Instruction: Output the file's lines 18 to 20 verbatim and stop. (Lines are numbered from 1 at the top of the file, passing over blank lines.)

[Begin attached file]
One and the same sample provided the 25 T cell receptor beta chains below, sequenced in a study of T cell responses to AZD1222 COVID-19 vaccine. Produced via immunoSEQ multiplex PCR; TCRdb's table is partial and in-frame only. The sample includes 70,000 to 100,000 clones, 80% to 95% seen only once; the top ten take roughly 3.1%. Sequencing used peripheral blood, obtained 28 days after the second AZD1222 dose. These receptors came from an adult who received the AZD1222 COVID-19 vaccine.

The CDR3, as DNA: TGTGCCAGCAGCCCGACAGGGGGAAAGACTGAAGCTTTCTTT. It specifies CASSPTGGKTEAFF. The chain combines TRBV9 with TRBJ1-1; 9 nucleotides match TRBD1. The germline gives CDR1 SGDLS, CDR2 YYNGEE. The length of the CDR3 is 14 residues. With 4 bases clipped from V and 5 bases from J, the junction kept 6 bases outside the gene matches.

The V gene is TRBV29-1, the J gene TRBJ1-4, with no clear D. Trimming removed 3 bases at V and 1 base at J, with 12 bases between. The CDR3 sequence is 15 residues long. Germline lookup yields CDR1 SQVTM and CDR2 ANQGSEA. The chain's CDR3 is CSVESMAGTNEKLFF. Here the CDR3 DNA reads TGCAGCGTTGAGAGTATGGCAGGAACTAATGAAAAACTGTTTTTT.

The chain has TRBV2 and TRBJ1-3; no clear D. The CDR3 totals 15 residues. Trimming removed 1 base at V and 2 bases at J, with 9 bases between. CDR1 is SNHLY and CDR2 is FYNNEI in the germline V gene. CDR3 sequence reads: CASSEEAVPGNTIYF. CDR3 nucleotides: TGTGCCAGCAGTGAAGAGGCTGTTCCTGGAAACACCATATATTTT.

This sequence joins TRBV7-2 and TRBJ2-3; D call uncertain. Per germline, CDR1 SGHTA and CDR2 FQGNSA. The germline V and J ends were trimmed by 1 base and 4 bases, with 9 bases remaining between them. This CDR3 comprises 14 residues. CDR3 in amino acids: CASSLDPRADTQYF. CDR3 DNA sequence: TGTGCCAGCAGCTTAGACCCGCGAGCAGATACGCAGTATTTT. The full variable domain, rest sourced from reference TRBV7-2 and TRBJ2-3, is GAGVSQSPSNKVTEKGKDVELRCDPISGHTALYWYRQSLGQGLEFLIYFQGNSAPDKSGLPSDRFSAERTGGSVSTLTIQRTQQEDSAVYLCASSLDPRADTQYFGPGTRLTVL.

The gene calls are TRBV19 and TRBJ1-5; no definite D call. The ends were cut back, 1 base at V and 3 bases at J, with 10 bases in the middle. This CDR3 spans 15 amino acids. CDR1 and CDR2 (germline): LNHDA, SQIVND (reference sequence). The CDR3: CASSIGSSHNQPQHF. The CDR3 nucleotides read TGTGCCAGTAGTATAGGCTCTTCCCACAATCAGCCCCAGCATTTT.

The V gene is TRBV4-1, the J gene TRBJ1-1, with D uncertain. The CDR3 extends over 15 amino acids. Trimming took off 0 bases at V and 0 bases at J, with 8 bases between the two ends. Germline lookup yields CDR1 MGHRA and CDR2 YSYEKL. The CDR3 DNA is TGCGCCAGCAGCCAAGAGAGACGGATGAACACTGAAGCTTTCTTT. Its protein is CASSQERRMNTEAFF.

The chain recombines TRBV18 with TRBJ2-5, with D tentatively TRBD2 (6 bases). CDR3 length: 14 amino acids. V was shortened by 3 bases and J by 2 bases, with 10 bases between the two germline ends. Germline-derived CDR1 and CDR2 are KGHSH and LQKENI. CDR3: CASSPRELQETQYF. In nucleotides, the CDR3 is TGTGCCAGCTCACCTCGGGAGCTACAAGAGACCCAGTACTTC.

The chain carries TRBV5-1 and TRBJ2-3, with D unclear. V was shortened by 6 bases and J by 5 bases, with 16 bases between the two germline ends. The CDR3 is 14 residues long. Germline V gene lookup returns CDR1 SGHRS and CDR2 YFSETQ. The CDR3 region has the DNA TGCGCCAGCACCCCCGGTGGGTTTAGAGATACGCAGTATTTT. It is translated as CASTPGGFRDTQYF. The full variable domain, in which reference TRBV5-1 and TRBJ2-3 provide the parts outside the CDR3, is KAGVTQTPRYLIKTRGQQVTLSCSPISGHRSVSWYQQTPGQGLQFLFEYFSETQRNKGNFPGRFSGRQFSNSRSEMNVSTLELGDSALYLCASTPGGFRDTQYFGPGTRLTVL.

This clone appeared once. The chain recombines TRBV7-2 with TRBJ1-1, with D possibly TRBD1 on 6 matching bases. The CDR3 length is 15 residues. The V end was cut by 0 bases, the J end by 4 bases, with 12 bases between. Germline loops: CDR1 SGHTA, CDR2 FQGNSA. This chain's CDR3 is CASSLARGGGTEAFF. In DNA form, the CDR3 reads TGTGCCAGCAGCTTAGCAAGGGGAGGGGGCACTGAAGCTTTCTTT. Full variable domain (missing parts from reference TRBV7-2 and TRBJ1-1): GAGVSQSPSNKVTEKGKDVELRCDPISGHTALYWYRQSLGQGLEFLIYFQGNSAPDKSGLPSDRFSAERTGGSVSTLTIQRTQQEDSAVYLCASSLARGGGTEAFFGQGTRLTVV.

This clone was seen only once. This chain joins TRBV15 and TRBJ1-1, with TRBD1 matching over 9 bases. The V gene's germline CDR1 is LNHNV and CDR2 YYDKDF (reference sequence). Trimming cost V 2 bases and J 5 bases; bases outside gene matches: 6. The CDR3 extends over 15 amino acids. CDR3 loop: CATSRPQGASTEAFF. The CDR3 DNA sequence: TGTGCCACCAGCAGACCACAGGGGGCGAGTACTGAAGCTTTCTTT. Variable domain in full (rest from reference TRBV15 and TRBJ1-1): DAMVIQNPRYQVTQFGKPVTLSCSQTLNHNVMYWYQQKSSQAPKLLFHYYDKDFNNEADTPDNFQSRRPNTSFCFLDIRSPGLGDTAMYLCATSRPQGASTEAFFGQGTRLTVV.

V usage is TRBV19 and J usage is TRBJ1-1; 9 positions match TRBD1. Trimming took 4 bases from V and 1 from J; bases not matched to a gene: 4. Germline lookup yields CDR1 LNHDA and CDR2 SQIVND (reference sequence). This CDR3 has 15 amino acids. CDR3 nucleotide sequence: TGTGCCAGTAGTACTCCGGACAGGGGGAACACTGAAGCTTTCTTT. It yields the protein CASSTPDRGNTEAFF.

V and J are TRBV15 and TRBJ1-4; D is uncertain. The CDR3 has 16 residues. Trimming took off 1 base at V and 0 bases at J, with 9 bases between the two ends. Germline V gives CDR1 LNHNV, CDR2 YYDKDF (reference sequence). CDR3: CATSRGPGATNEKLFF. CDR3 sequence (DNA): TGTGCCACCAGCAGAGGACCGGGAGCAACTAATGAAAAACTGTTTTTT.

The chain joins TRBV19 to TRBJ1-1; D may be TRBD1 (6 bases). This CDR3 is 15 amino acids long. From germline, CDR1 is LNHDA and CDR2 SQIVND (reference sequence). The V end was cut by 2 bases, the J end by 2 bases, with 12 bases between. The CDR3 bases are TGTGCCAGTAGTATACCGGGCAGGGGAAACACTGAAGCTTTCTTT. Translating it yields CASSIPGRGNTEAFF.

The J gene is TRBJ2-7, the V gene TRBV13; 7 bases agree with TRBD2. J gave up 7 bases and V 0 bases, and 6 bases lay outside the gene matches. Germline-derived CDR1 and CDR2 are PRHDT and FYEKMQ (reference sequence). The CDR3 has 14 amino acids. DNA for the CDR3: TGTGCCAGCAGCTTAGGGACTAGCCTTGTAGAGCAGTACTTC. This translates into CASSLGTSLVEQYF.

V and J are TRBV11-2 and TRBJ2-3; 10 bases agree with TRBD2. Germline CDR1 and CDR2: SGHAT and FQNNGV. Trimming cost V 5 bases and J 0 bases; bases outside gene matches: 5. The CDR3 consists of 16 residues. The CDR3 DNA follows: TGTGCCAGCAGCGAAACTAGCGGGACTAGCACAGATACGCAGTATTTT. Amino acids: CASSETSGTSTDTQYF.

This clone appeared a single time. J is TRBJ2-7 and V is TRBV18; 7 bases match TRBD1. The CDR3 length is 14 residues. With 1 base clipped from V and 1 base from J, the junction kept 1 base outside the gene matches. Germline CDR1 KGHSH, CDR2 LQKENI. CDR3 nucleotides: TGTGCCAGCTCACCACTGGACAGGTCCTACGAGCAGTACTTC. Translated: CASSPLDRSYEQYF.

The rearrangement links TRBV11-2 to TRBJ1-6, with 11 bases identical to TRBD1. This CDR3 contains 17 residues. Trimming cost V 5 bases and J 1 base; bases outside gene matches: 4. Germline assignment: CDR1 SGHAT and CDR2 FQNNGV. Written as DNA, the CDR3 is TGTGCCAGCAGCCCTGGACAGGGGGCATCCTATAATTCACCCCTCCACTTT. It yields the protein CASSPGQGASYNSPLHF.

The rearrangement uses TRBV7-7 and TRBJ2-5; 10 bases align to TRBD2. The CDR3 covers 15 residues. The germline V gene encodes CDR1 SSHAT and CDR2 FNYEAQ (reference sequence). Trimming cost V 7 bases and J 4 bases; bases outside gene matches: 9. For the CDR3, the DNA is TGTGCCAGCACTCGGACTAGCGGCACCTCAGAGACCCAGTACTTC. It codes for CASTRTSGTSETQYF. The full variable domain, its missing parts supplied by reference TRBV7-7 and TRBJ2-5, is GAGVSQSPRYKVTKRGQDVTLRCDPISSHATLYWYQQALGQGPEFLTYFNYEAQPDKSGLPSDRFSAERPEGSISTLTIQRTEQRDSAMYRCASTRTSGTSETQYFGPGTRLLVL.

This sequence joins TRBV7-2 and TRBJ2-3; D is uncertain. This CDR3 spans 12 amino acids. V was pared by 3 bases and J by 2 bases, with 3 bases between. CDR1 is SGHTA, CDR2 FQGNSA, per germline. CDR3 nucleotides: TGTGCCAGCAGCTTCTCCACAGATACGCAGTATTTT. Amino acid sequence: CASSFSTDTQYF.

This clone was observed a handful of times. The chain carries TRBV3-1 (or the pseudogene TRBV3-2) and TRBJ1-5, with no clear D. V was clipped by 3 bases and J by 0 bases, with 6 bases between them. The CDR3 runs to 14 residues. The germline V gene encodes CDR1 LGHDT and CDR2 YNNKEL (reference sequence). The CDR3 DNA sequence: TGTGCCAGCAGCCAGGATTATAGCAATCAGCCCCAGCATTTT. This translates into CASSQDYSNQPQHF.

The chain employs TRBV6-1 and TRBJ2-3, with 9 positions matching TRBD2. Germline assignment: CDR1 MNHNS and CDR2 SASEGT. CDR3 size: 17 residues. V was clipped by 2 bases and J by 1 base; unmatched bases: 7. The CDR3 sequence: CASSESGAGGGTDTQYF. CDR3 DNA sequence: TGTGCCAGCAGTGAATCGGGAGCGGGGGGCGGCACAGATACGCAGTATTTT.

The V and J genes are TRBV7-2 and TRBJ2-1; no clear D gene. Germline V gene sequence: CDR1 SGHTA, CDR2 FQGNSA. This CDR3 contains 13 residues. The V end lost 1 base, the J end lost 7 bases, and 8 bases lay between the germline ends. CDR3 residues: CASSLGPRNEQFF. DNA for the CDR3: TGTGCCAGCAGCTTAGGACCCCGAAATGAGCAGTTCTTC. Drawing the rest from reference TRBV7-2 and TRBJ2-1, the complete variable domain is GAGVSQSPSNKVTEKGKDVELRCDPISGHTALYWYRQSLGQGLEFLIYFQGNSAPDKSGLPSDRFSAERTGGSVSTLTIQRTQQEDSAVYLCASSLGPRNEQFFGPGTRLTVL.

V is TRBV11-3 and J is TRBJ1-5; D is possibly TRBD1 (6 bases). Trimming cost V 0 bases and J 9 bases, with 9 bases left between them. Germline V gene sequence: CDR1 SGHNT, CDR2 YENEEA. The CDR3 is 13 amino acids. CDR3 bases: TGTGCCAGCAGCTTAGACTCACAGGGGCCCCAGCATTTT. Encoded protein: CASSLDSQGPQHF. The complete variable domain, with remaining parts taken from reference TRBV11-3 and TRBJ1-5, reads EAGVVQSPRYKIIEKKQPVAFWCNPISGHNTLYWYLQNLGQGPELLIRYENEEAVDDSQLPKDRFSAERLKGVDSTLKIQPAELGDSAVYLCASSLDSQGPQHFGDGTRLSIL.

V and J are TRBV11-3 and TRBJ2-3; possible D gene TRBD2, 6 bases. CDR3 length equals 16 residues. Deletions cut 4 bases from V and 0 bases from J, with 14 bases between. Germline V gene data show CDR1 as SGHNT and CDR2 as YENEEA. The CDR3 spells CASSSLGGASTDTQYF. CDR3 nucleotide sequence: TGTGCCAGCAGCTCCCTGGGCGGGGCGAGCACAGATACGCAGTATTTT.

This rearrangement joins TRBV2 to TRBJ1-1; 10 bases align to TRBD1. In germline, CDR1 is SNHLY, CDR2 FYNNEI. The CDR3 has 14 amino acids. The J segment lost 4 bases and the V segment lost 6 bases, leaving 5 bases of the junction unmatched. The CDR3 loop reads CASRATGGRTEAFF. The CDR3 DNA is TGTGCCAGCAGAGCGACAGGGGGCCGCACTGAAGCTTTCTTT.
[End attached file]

The rearrangement links TRBV11-2 to TRBJ1-6, with 11 bases identical to TRBD1. This CDR3 contains 17 residues. Trimming cost V 5 bases and J 1 base; bases outside gene matches: 4. Germline assignment: CDR1 SGHAT and CDR2 FQNNGV. Written as DNA, the CDR3 is TGTGCCAGCAGCCCTGGACAGGGGGCATCCTATAATTCACCCCTCCACTTT. It yields the protein CASSPGQGASYNSPLHF.

The rearrangement uses TRBV7-7 and TRBJ2-5; 10 bases align to TRBD2. The CDR3 covers 15 residues. The germline V gene encodes CDR1 SSHAT and CDR2 FNYEAQ (reference sequence). Trimming cost V 7 bases and J 4 bases; bases outside gene matches: 9. For the CDR3, the DNA is TGTGCCAGCACTCGGACTAGCGGCACCTCAGAGACCCAGTACTTC. It codes for CASTRTSGTSETQYF. The full variable domain, its missing parts supplied by reference TRBV7-7 and TRBJ2-5, is GAGVSQSPRYKVTKRGQDVTLRCDPISSHATLYWYQQALGQGPEFLTYFNYEAQPDKSGLPSDRFSAERPEGSISTLTIQRTEQRDSAMYRCASTRTSGTSETQYFGPGTRLLVL.

This sequence joins TRBV7-2 and TRBJ2-3; D is uncertain. This CDR3 spans 12 amino acids. V was pared by 3 bases and J by 2 bases, with 3 bases between. CDR1 is SGHTA, CDR2 FQGNSA, per germline. CDR3 nucleotides: TGTGCCAGCAGCTTCTCCACAGATACGCAGTATTTT. Amino acid sequence: CASSFSTDTQYF.